You should always perform surge tests in accordance with the IEEE 522 standard. This standard is important: it indicates what voltage level to use depending on winding type and motor condition. When performed according to standard, a surge test will provide you with reliable data obtained without damaging your motor.

During a surge test, you use a special type of testing machine known as a surge generator to apply a voltage pulse (a surge) to each set of motor windings. It is typically performed at twice the line voltage plus an additional 1,000V. This voltage is injected into each phase. The resulting sine waves from every phase must be equal, otherwise a problem is indicated.

Motor Winding Resistance

The goal of a motor winding test is an off-line test used to track down winding failures. You should perform this test whenever you see cracks or burn marks, or you've noticed a burning odor coming from the motor.

The drawback of a winding test is that you will need to disassemble the motor; on the plus side, the only items needed to perform the test is an electrical schematic of the motor along with a multimeter.

You will start by cleaning off the windings with shop air and inspecting them. Next, set the multimeter to midrange and configure it to measure resistance in ohms, then touch the leads together to verify that the reading is 0 ohms. Check the motor's schematic or its motor winding diagram and use the multimeter to measure the resistance of each winding leg. Each leg should have a small resistance reading -- if it reads open or short, there is problem

Vibration Analysis

Vibration analysis, an online testing method, can provide you with a wealth of information about the current state of your electric motor when done correctly. The data for analysis comes from a MEMs sensor that generates a varying amount of voltage depending on movement. When you combine this displacement data with time, the result is a time waveform. Using the time waveform data you can perform an FFT (Fast Fourier Transform) that provides even more information.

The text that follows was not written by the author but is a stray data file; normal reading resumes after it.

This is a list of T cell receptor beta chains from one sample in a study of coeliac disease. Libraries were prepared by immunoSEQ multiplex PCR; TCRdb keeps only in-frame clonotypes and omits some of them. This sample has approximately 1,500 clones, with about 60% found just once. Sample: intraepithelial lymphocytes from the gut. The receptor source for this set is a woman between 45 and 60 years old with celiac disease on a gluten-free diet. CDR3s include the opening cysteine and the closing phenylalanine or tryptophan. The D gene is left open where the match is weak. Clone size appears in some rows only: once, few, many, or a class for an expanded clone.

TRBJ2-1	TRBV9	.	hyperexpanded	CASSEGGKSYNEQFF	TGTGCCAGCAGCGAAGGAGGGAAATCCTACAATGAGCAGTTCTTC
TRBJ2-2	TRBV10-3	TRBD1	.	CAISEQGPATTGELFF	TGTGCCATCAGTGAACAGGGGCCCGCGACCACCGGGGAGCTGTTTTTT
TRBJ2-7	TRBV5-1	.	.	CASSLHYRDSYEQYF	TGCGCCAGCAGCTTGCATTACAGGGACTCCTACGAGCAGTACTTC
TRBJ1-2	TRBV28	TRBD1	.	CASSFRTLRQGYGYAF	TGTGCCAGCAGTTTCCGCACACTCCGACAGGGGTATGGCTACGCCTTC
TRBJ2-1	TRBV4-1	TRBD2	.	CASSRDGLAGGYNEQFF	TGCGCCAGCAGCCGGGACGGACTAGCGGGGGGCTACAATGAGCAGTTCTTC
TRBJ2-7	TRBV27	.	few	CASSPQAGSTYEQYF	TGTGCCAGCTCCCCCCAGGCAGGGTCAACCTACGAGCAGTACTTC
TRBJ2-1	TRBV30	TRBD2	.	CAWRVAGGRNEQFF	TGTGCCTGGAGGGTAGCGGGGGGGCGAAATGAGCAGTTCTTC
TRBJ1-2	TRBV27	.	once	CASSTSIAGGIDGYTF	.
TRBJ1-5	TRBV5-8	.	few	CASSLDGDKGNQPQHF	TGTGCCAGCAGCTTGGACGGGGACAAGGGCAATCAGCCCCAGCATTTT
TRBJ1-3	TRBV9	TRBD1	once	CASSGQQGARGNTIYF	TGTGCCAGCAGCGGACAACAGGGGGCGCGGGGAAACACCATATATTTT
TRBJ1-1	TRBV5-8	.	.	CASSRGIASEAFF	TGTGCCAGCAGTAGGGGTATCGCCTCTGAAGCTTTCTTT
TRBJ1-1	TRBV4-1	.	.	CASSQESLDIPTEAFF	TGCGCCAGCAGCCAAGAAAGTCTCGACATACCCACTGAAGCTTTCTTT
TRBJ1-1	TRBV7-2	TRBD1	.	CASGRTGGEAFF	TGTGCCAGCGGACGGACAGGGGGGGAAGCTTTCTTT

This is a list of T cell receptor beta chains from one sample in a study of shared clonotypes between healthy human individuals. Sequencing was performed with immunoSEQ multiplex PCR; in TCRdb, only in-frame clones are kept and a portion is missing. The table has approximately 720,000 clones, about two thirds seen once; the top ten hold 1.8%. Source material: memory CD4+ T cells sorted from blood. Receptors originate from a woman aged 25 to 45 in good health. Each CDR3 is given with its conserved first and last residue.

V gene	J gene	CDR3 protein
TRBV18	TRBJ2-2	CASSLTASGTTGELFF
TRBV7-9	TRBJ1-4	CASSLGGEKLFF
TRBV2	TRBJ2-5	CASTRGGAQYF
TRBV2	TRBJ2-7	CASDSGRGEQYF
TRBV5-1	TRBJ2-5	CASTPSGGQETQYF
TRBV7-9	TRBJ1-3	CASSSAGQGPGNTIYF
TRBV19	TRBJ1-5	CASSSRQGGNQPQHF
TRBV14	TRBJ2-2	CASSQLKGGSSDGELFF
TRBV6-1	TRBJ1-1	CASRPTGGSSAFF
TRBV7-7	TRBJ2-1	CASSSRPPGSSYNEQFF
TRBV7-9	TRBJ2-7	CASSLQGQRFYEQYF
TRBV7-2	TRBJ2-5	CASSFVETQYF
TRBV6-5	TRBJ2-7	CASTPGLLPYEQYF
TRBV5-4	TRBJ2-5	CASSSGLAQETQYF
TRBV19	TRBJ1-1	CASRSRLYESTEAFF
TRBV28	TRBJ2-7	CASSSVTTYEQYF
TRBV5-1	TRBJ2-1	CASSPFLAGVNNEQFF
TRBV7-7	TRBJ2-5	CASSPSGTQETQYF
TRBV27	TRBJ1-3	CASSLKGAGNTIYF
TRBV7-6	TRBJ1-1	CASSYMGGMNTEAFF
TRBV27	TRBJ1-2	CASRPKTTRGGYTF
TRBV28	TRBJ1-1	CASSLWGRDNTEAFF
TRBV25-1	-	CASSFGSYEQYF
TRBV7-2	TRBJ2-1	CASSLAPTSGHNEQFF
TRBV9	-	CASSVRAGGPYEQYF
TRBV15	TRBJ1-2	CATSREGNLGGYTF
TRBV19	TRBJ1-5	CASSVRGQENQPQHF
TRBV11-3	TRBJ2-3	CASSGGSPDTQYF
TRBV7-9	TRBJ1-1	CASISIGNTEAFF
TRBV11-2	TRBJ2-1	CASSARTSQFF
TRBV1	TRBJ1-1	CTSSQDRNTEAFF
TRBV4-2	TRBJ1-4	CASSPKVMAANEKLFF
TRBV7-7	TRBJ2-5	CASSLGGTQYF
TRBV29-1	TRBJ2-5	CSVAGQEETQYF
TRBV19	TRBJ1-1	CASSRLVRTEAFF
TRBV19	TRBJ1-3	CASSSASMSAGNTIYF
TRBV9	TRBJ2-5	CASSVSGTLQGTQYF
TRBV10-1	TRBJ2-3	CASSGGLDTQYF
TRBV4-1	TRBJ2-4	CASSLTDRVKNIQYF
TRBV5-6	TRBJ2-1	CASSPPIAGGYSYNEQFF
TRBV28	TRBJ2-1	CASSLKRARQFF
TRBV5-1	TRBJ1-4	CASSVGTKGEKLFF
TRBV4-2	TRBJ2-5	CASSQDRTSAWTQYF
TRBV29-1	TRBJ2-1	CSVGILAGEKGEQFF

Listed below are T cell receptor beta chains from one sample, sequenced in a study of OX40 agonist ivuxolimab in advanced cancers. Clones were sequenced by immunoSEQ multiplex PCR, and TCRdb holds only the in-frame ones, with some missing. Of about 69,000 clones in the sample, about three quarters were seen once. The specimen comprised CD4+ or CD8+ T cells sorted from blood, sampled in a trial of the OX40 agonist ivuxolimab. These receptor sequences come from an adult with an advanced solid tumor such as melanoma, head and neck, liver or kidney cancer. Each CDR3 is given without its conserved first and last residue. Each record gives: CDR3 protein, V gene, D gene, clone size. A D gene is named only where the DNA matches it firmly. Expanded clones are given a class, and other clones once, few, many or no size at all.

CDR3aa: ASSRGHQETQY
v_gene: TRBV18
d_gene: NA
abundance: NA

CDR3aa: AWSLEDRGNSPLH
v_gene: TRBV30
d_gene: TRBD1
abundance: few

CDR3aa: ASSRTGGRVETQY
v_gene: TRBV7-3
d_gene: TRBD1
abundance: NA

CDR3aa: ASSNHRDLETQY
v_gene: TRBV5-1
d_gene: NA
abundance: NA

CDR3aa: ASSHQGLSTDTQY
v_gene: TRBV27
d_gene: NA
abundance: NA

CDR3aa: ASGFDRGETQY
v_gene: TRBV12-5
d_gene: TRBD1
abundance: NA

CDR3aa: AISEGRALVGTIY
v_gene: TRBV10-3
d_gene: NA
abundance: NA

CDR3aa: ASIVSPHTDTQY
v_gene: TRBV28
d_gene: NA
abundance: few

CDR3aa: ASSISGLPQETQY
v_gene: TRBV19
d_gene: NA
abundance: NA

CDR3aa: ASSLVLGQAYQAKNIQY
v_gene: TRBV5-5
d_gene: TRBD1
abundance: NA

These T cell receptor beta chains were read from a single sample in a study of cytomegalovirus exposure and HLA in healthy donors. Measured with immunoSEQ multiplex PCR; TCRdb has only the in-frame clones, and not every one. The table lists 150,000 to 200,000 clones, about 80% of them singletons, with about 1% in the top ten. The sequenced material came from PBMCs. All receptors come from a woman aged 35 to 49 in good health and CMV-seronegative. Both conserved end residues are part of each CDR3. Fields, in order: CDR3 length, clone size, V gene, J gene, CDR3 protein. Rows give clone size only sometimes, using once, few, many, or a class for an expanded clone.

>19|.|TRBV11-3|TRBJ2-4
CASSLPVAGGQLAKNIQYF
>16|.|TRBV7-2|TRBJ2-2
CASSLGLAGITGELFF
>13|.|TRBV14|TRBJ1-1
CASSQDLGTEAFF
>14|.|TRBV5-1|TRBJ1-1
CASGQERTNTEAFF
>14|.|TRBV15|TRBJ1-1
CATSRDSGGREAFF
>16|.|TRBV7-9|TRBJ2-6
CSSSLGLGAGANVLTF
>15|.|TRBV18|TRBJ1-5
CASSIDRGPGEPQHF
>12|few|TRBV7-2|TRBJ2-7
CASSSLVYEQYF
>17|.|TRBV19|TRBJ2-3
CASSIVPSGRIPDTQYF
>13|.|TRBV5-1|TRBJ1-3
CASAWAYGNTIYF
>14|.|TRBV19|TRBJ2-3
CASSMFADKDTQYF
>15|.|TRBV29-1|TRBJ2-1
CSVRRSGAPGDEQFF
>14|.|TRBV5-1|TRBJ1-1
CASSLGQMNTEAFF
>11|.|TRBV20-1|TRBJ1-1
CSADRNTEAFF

The results of vibration analysis can point to bearing defects, misalignment, system or component imbalance, resonance conditions, rotor/stator faults, and the presence of broken welds or loose bolts.

Many facilities set up a vibration route so that vibration data is collected according to a schedule, along a predetermined route through the facility. This type of comprehensive data can help you track vibration changes in the motors over time. For example, you can tell from the data when a bearing is just starting to wear out, or bolts are beginning to come loose.

To perform vibration analysis, you will need equipment for measuring and storing the data, as well as software tools to perform the analysis. And you will need someone with a specialized knowledge in vibration to interpret the data (preferably someone that holds certifications for vibration analysis).

Conclusion

Those are just a few examples of useful tests for electric motors. We'll be covering more in Part 2 (next week), but in the meantime remember that mastering how to perform electric motor tests and interpret the data is key to having high performing, reliable motors.

Author & Contact info: Steve Mazziotta (smazziotta@hecoinc.com) 440-429-0656